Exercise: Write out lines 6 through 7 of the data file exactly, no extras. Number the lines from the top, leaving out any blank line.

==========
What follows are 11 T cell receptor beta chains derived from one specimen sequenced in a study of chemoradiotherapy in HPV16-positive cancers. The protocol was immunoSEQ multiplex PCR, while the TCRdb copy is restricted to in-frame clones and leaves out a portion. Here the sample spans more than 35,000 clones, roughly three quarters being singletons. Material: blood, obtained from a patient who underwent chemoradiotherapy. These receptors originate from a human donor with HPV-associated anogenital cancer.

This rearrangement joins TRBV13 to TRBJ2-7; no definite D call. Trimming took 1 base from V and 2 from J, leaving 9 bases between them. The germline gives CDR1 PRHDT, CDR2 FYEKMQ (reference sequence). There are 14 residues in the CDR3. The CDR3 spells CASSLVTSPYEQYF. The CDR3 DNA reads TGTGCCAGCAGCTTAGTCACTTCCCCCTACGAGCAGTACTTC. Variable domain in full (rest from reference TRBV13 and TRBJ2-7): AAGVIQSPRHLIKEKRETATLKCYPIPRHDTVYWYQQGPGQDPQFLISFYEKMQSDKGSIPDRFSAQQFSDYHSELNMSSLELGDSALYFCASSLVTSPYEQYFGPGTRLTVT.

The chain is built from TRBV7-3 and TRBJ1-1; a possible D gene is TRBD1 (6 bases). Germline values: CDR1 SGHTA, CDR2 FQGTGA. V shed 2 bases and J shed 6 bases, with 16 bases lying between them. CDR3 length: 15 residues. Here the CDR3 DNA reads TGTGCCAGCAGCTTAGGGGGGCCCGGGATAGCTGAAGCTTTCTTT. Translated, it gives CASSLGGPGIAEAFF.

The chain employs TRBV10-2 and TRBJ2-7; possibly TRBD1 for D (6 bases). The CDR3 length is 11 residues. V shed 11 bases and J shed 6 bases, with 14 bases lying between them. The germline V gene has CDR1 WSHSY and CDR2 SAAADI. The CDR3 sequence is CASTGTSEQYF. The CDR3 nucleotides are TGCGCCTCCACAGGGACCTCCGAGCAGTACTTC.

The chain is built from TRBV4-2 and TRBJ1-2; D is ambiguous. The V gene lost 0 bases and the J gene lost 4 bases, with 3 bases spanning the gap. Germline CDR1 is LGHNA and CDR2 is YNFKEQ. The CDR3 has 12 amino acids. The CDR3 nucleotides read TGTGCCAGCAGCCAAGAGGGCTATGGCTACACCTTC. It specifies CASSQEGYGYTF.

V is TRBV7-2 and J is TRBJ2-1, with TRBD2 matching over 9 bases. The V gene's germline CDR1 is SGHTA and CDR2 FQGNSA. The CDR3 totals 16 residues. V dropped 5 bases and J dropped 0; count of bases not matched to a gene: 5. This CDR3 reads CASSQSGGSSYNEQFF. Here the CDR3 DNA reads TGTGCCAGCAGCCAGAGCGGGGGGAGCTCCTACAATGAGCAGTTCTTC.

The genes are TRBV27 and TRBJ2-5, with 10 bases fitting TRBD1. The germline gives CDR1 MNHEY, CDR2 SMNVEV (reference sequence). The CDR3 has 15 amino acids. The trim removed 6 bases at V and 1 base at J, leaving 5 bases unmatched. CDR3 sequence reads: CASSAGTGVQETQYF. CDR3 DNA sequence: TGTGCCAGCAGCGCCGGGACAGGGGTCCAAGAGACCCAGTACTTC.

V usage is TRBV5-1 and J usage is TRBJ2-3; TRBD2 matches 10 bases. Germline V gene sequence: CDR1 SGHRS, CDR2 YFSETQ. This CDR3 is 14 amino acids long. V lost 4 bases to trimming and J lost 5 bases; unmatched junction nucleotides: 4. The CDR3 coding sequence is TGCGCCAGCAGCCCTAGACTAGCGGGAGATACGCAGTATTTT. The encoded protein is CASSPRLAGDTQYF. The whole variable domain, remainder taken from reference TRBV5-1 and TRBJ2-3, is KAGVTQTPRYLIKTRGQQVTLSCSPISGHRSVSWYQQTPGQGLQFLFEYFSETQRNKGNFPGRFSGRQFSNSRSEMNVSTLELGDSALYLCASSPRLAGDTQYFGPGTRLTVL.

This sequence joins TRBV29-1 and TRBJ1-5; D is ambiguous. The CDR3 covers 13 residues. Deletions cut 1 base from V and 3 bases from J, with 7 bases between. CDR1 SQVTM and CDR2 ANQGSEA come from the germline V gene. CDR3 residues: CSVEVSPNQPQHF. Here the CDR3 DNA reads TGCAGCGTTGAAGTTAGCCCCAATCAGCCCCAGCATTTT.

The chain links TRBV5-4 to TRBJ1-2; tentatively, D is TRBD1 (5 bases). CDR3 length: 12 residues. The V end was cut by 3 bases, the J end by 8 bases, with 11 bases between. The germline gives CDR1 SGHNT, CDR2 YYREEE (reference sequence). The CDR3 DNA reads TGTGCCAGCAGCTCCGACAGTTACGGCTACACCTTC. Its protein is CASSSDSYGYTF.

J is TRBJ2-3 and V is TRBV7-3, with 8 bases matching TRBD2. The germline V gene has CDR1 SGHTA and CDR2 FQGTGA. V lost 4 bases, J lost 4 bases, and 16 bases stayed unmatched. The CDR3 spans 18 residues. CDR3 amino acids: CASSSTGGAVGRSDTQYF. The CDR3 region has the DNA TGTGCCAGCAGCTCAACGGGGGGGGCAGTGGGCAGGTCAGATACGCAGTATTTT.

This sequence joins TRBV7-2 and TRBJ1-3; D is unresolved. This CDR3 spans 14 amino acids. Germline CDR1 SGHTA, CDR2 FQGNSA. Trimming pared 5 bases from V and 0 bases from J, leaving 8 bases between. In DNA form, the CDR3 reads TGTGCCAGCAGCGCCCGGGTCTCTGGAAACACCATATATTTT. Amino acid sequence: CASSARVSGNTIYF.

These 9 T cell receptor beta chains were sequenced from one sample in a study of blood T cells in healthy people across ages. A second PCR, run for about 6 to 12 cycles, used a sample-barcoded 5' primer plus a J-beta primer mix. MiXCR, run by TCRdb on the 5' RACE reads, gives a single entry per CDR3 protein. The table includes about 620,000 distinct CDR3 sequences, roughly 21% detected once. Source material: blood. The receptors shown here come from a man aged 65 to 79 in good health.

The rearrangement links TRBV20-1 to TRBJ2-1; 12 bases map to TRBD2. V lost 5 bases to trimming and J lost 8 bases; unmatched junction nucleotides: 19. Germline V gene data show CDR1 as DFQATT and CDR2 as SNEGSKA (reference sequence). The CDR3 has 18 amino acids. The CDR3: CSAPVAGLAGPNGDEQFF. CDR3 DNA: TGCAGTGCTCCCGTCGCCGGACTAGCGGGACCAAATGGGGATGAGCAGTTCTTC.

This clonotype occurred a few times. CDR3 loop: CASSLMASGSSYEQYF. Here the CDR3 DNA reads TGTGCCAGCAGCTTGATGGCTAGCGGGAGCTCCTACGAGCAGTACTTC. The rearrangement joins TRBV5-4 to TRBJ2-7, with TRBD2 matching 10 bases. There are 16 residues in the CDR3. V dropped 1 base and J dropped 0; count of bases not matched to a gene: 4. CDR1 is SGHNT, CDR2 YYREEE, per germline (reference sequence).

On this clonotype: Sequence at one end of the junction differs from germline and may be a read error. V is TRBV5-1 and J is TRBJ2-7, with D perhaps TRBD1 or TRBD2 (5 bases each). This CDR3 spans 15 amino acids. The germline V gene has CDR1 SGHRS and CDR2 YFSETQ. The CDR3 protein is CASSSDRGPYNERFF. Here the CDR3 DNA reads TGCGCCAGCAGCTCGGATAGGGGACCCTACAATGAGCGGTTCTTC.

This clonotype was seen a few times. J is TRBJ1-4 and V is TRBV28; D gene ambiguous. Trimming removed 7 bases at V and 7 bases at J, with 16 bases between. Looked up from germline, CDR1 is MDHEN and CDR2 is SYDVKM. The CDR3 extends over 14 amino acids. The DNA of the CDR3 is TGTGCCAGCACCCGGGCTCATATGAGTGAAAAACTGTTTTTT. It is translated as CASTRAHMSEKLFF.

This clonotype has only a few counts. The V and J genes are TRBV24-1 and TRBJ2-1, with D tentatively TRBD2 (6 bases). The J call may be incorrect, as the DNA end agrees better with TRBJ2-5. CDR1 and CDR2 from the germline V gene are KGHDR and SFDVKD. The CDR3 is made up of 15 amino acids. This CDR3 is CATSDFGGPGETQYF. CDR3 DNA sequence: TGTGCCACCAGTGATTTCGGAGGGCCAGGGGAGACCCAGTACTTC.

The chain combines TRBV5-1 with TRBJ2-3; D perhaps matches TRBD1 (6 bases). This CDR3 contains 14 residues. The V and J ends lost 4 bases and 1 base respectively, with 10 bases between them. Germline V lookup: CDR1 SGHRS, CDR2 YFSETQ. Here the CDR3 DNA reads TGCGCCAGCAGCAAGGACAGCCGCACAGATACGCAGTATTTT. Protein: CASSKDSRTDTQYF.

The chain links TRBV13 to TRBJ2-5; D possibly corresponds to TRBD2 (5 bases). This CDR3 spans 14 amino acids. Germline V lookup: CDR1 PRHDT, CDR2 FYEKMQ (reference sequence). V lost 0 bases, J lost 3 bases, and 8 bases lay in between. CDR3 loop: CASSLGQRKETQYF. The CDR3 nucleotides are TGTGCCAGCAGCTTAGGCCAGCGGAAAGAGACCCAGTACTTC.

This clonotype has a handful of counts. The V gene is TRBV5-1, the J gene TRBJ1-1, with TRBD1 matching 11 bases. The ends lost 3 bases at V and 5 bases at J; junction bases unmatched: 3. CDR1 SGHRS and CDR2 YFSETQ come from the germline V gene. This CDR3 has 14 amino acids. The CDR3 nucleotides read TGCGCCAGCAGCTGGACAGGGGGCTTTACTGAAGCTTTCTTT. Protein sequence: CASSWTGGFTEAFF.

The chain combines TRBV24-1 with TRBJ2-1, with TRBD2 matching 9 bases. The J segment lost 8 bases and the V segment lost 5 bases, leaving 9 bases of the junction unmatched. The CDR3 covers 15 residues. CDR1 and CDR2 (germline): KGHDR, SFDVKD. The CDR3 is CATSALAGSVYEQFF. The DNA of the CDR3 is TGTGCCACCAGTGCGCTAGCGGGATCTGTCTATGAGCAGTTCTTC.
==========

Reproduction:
V is TRBV7-2 and J is TRBJ2-1, with TRBD2 matching over 9 bases. The V gene's germline CDR1 is SGHTA and CDR2 FQGNSA. The CDR3 totals 16 residues. V dropped 5 bases and J dropped 0; count of bases not matched to a gene: 5. This CDR3 reads CASSQSGGSSYNEQFF. Here the CDR3 DNA reads TGTGCCAGCAGCCAGAGCGGGGGGAGCTCCTACAATGAGCAGTTCTTC.

The genes are TRBV27 and TRBJ2-5, with 10 bases fitting TRBD1. The germline gives CDR1 MNHEY, CDR2 SMNVEV (reference sequence). The CDR3 has 15 amino acids. The trim removed 6 bases at V and 1 base at J, leaving 5 bases unmatched. CDR3 sequence reads: CASSAGTGVQETQYF. CDR3 DNA sequence: TGTGCCAGCAGCGCCGGGACAGGGGTCCAAGAGACCCAGTACTTC.